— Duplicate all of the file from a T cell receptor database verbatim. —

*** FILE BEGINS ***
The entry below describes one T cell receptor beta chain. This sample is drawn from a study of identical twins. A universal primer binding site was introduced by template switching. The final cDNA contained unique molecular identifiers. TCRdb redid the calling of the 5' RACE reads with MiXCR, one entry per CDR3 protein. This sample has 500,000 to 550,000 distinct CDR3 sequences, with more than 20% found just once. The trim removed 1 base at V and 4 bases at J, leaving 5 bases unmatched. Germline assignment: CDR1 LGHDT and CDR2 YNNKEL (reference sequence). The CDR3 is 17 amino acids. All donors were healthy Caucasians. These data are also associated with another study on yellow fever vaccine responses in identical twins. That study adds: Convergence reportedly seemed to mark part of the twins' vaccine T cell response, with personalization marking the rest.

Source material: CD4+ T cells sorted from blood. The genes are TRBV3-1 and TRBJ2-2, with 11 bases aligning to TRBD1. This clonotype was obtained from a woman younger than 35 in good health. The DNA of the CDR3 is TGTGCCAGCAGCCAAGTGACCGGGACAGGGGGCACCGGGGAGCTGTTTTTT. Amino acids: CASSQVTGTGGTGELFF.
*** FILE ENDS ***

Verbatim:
The entry below describes one T cell receptor beta chain. This sample is drawn from a study of identical twins. A universal primer binding site was introduced by template switching. The final cDNA contained unique molecular identifiers. TCRdb redid the calling of the 5' RACE reads with MiXCR, one entry per CDR3 protein. This sample has 500,000 to 550,000 distinct CDR3 sequences, with more than 20% found just once. The trim removed 1 base at V and 4 bases at J, leaving 5 bases unmatched. Germline assignment: CDR1 LGHDT and CDR2 YNNKEL (reference sequence). The CDR3 is 17 amino acids. All donors were healthy Caucasians. These data are also associated with another study on yellow fever vaccine responses in identical twins. That study adds: Convergence reportedly seemed to mark part of the twins' vaccine T cell response, with personalization marking the rest.

Source material: CD4+ T cells sorted from blood. The genes are TRBV3-1 and TRBJ2-2, with 11 bases aligning to TRBD1. This clonotype was obtained from a woman younger than 35 in good health. The DNA of the CDR3 is TGTGCCAGCAGCCAAGTGACCGGGACAGGGGGCACCGGGGAGCTGTTTTTT. Amino acids: CASSQVTGTGGTGELFF.